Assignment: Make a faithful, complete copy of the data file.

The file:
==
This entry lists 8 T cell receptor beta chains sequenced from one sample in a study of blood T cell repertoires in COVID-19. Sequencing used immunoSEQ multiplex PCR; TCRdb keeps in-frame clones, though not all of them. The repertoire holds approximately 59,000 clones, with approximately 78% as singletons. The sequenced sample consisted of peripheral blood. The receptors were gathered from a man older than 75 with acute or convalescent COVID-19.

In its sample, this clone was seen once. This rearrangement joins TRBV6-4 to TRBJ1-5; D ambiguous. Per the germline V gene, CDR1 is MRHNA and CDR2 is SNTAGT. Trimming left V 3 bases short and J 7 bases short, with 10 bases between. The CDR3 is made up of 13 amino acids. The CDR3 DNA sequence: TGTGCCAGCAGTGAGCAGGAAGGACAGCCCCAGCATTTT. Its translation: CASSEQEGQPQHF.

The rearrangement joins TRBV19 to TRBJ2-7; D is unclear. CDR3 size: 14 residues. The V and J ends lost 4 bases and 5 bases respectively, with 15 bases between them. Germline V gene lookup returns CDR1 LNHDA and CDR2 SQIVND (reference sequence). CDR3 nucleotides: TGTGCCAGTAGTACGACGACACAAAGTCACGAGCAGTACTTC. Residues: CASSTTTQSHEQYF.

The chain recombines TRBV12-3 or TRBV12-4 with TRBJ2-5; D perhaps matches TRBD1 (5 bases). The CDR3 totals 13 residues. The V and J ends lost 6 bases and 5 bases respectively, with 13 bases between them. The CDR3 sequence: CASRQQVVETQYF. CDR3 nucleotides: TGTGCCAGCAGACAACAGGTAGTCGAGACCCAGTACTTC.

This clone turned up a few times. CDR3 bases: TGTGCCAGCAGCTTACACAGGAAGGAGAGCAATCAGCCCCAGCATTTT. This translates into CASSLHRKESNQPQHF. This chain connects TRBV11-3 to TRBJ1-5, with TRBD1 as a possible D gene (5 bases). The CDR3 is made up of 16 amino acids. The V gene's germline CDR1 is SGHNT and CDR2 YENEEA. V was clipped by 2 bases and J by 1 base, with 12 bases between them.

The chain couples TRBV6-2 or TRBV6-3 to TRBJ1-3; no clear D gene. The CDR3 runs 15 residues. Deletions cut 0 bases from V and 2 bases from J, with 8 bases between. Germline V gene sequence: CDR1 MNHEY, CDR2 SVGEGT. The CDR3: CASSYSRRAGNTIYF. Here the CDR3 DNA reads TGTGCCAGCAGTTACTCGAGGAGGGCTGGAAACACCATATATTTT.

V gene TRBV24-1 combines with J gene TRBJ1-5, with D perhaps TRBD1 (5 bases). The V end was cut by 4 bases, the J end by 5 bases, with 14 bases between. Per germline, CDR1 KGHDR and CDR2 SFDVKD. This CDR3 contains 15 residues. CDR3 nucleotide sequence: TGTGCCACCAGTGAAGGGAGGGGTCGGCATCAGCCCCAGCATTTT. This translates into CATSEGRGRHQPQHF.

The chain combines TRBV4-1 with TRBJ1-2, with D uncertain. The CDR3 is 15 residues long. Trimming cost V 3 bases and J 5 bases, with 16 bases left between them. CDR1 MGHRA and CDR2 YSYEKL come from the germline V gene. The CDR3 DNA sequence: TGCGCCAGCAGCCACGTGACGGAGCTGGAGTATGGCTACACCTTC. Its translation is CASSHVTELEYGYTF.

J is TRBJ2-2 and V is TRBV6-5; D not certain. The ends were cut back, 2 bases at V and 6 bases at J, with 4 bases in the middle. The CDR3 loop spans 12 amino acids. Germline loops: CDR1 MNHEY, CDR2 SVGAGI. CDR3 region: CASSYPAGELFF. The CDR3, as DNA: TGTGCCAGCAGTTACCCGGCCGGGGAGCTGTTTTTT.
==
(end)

This entry lists 8 T cell receptor beta chains sequenced from one sample in a study of blood T cell repertoires in COVID-19. Sequencing used immunoSEQ multiplex PCR; TCRdb keeps in-frame clones, though not all of them. The repertoire holds approximately 59,000 clones, with approximately 78% as singletons. The sequenced sample consisted of peripheral blood. The receptors were gathered from a man older than 75 with acute or convalescent COVID-19.

In its sample, this clone was seen once. This rearrangement joins TRBV6-4 to TRBJ1-5; D ambiguous. Per the germline V gene, CDR1 is MRHNA and CDR2 is SNTAGT. Trimming left V 3 bases short and J 7 bases short, with 10 bases between. The CDR3 is made up of 13 amino acids. The CDR3 DNA sequence: TGTGCCAGCAGTGAGCAGGAAGGACAGCCCCAGCATTTT. Its translation: CASSEQEGQPQHF.

The rearrangement joins TRBV19 to TRBJ2-7; D is unclear. CDR3 size: 14 residues. The V and J ends lost 4 bases and 5 bases respectively, with 15 bases between them. Germline V gene lookup returns CDR1 LNHDA and CDR2 SQIVND (reference sequence). CDR3 nucleotides: TGTGCCAGTAGTACGACGACACAAAGTCACGAGCAGTACTTC. Residues: CASSTTTQSHEQYF.

The chain recombines TRBV12-3 or TRBV12-4 with TRBJ2-5; D perhaps matches TRBD1 (5 bases). The CDR3 totals 13 residues. The V and J ends lost 6 bases and 5 bases respectively, with 13 bases between them. The CDR3 sequence: CASRQQVVETQYF. CDR3 nucleotides: TGTGCCAGCAGACAACAGGTAGTCGAGACCCAGTACTTC.

This clone turned up a few times. CDR3 bases: TGTGCCAGCAGCTTACACAGGAAGGAGAGCAATCAGCCCCAGCATTTT. This translates into CASSLHRKESNQPQHF. This chain connects TRBV11-3 to TRBJ1-5, with TRBD1 as a possible D gene (5 bases). The CDR3 is made up of 16 amino acids. The V gene's germline CDR1 is SGHNT and CDR2 YENEEA. V was clipped by 2 bases and J by 1 base, with 12 bases between them.

The chain couples TRBV6-2 or TRBV6-3 to TRBJ1-3; no clear D gene. The CDR3 runs 15 residues. Deletions cut 0 bases from V and 2 bases from J, with 8 bases between. Germline V gene sequence: CDR1 MNHEY, CDR2 SVGEGT. The CDR3: CASSYSRRAGNTIYF. Here the CDR3 DNA reads TGTGCCAGCAGTTACTCGAGGAGGGCTGGAAACACCATATATTTT.

V gene TRBV24-1 combines with J gene TRBJ1-5, with D perhaps TRBD1 (5 bases). The V end was cut by 4 bases, the J end by 5 bases, with 14 bases between. Per germline, CDR1 KGHDR and CDR2 SFDVKD. This CDR3 contains 15 residues. CDR3 nucleotide sequence: TGTGCCACCAGTGAAGGGAGGGGTCGGCATCAGCCCCAGCATTTT. This translates into CATSEGRGRHQPQHF.

The chain combines TRBV4-1 with TRBJ1-2, with D uncertain. The CDR3 is 15 residues long. Trimming cost V 3 bases and J 5 bases, with 16 bases left between them. CDR1 MGHRA and CDR2 YSYEKL come from the germline V gene. The CDR3 DNA sequence: TGCGCCAGCAGCCACGTGACGGAGCTGGAGTATGGCTACACCTTC. Its translation is CASSHVTELEYGYTF.

J is TRBJ2-2 and V is TRBV6-5; D not certain. The ends were cut back, 2 bases at V and 6 bases at J, with 4 bases in the middle. The CDR3 loop spans 12 amino acids. Germline loops: CDR1 MNHEY, CDR2 SVGAGI. CDR3 region: CASSYPAGELFF. The CDR3, as DNA: TGTGCCAGCAGTTACCCGGCCGGGGAGCTGTTTTTT.